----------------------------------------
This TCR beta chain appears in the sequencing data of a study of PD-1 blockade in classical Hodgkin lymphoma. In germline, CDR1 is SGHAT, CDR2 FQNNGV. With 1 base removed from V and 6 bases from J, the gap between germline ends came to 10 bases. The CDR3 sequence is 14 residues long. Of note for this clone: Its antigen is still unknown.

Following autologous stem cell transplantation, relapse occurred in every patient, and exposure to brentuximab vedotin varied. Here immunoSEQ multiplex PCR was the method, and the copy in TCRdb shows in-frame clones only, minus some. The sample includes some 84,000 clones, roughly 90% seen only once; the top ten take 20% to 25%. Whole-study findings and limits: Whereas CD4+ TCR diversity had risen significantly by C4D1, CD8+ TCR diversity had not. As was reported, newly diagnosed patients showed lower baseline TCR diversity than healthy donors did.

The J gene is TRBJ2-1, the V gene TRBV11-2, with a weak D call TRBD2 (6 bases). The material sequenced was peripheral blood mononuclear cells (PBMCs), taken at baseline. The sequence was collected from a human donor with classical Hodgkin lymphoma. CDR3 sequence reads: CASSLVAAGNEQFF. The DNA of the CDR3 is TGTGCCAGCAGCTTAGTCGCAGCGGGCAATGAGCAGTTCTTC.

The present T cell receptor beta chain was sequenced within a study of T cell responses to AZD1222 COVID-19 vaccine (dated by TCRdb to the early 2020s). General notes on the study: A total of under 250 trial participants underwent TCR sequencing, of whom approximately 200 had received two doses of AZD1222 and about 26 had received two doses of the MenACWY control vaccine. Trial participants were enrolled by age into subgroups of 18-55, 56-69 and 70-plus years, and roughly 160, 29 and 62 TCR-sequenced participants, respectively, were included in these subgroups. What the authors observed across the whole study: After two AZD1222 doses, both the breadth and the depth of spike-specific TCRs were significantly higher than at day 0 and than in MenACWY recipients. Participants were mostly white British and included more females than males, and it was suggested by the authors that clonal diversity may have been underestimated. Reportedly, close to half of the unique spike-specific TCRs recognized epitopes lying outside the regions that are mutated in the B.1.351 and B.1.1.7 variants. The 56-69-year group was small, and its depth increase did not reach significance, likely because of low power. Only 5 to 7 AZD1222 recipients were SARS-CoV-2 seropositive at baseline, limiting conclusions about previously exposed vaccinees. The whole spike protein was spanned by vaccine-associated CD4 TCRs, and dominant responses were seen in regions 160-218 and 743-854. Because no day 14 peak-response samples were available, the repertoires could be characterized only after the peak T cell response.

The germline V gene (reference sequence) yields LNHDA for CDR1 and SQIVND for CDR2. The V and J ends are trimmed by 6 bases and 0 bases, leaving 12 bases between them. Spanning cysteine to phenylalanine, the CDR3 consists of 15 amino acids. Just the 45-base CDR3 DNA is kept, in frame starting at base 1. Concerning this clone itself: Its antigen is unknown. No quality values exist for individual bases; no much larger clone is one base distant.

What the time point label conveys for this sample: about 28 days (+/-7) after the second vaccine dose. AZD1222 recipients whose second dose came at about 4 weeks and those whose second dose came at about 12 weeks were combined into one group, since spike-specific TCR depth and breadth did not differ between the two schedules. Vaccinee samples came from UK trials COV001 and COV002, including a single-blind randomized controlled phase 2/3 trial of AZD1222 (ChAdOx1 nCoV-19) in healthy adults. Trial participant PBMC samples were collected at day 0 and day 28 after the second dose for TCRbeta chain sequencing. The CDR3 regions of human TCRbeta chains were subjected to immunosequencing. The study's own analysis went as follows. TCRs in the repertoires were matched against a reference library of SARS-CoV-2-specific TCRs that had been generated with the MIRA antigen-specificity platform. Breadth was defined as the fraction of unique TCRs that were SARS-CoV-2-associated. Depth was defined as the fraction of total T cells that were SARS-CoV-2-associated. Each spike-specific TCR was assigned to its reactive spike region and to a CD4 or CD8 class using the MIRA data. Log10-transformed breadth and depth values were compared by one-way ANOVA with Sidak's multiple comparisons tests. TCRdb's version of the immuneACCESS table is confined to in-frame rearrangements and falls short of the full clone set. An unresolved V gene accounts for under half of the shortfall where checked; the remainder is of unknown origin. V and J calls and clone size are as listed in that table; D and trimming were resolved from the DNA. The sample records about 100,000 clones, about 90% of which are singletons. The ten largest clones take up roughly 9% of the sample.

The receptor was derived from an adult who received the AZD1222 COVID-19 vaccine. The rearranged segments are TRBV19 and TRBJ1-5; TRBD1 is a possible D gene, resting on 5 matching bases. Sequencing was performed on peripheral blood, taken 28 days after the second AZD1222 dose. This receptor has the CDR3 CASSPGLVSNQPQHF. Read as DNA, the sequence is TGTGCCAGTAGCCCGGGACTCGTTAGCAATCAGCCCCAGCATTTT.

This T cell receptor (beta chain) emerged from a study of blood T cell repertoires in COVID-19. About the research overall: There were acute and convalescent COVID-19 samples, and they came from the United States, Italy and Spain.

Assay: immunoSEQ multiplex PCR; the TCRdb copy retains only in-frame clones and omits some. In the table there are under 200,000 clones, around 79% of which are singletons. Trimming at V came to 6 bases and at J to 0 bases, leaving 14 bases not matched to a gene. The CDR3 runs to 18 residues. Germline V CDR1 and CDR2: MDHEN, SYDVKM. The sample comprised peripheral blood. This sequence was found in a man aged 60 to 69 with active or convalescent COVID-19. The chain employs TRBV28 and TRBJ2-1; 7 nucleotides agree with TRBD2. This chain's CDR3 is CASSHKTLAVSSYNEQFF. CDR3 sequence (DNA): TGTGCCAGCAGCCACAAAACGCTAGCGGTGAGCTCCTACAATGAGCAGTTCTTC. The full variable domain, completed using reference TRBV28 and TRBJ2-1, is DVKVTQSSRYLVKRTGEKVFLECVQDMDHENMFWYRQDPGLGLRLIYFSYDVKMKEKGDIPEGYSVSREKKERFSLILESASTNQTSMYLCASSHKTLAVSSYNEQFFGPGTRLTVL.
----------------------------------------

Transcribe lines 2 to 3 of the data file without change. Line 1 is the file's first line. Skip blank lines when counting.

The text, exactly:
Following autologous stem cell transplantation, relapse occurred in every patient, and exposure to brentuximab vedotin varied. Here immunoSEQ multiplex PCR was the method, and the copy in TCRdb shows in-frame clones only, minus some. The sample includes some 84,000 clones, roughly 90% seen only once; the top ten take 20% to 25%. Whole-study findings and limits: Whereas CD4+ TCR diversity had risen significantly by C4D1, CD8+ TCR diversity had not. As was reported, newly diagnosed patients showed lower baseline TCR diversity than healthy donors did.

The J gene is TRBJ2-1, the V gene TRBV11-2, with a weak D call TRBD2 (6 bases). The material sequenced was peripheral blood mononuclear cells (PBMCs), taken at baseline. The sequence was collected from a human donor with classical Hodgkin lymphoma. CDR3 sequence reads: CASSLVAAGNEQFF. The DNA of the CDR3 is TGTGCCAGCAGCTTAGTCGCAGCGGGCAATGAGCAGTTCTTC.